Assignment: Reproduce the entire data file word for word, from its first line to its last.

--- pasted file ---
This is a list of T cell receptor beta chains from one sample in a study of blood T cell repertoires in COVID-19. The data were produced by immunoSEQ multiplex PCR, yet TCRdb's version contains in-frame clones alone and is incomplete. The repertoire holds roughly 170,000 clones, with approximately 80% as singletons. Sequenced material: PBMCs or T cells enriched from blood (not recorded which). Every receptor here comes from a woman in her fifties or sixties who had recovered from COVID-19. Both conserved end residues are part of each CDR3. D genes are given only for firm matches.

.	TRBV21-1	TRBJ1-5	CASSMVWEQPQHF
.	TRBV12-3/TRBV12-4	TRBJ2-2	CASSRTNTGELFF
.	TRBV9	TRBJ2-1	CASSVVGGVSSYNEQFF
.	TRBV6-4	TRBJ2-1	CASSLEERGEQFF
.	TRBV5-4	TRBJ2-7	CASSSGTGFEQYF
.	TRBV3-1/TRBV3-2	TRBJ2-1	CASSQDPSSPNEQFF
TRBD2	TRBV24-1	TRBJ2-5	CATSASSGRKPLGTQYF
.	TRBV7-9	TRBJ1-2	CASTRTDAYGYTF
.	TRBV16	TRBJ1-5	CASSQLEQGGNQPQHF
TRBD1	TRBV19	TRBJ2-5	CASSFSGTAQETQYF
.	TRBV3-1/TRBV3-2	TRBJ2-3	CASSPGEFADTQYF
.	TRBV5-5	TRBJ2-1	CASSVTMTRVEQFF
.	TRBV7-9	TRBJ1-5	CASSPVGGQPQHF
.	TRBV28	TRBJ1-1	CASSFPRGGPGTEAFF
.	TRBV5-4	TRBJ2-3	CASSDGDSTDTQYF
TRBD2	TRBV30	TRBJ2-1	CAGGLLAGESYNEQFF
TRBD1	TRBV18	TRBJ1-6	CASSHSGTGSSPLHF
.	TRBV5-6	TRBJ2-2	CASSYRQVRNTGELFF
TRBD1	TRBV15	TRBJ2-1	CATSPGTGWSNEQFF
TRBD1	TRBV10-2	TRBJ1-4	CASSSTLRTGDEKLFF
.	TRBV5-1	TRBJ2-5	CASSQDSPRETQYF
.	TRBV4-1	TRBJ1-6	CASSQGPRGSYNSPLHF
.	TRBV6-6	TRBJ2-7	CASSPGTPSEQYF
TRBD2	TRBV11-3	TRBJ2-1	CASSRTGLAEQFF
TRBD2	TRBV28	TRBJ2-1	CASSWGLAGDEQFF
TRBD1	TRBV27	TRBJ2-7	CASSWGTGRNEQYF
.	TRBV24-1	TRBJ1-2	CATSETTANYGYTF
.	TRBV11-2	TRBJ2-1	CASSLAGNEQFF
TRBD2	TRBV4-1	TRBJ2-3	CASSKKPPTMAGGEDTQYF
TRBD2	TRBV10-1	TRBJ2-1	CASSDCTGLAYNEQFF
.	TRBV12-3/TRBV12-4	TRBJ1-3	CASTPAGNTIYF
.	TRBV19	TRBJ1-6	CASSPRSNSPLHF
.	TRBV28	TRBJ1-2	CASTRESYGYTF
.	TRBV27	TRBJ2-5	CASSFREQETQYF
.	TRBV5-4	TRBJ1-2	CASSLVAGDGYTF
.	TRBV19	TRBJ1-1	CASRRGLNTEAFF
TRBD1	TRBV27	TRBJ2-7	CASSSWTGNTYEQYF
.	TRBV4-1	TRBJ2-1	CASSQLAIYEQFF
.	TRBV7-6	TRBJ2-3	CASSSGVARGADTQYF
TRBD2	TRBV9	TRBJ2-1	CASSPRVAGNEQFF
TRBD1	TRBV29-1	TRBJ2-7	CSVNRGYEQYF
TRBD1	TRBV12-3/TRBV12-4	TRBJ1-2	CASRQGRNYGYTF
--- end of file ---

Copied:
This is a list of T cell receptor beta chains from one sample in a study of blood T cell repertoires in COVID-19. The data were produced by immunoSEQ multiplex PCR, yet TCRdb's version contains in-frame clones alone and is incomplete. The repertoire holds roughly 170,000 clones, with approximately 80% as singletons. Sequenced material: PBMCs or T cells enriched from blood (not recorded which). Every receptor here comes from a woman in her fifties or sixties who had recovered from COVID-19. Both conserved end residues are part of each CDR3. D genes are given only for firm matches.

.	TRBV21-1	TRBJ1-5	CASSMVWEQPQHF
.	TRBV12-3/TRBV12-4	TRBJ2-2	CASSRTNTGELFF
.	TRBV9	TRBJ2-1	CASSVVGGVSSYNEQFF
.	TRBV6-4	TRBJ2-1	CASSLEERGEQFF
.	TRBV5-4	TRBJ2-7	CASSSGTGFEQYF
.	TRBV3-1/TRBV3-2	TRBJ2-1	CASSQDPSSPNEQFF
TRBD2	TRBV24-1	TRBJ2-5	CATSASSGRKPLGTQYF
.	TRBV7-9	TRBJ1-2	CASTRTDAYGYTF
.	TRBV16	TRBJ1-5	CASSQLEQGGNQPQHF
TRBD1	TRBV19	TRBJ2-5	CASSFSGTAQETQYF
.	TRBV3-1/TRBV3-2	TRBJ2-3	CASSPGEFADTQYF
.	TRBV5-5	TRBJ2-1	CASSVTMTRVEQFF
.	TRBV7-9	TRBJ1-5	CASSPVGGQPQHF
.	TRBV28	TRBJ1-1	CASSFPRGGPGTEAFF
.	TRBV5-4	TRBJ2-3	CASSDGDSTDTQYF
TRBD2	TRBV30	TRBJ2-1	CAGGLLAGESYNEQFF
TRBD1	TRBV18	TRBJ1-6	CASSHSGTGSSPLHF
.	TRBV5-6	TRBJ2-2	CASSYRQVRNTGELFF
TRBD1	TRBV15	TRBJ2-1	CATSPGTGWSNEQFF
TRBD1	TRBV10-2	TRBJ1-4	CASSSTLRTGDEKLFF
.	TRBV5-1	TRBJ2-5	CASSQDSPRETQYF
.	TRBV4-1	TRBJ1-6	CASSQGPRGSYNSPLHF
.	TRBV6-6	TRBJ2-7	CASSPGTPSEQYF
TRBD2	TRBV11-3	TRBJ2-1	CASSRTGLAEQFF
TRBD2	TRBV28	TRBJ2-1	CASSWGLAGDEQFF
TRBD1	TRBV27	TRBJ2-7	CASSWGTGRNEQYF
.	TRBV24-1	TRBJ1-2	CATSETTANYGYTF
.	TRBV11-2	TRBJ2-1	CASSLAGNEQFF
TRBD2	TRBV4-1	TRBJ2-3	CASSKKPPTMAGGEDTQYF
TRBD2	TRBV10-1	TRBJ2-1	CASSDCTGLAYNEQFF
.	TRBV12-3/TRBV12-4	TRBJ1-3	CASTPAGNTIYF
.	TRBV19	TRBJ1-6	CASSPRSNSPLHF
.	TRBV28	TRBJ1-2	CASTRESYGYTF
.	TRBV27	TRBJ2-5	CASSFREQETQYF
.	TRBV5-4	TRBJ1-2	CASSLVAGDGYTF
.	TRBV19	TRBJ1-1	CASRRGLNTEAFF
TRBD1	TRBV27	TRBJ2-7	CASSSWTGNTYEQYF
.	TRBV4-1	TRBJ2-1	CASSQLAIYEQFF
.	TRBV7-6	TRBJ2-3	CASSSGVARGADTQYF
TRBD2	TRBV9	TRBJ2-1	CASSPRVAGNEQFF
TRBD1	TRBV29-1	TRBJ2-7	CSVNRGYEQYF
TRBD1	TRBV12-3/TRBV12-4	TRBJ1-2	CASRQGRNYGYTF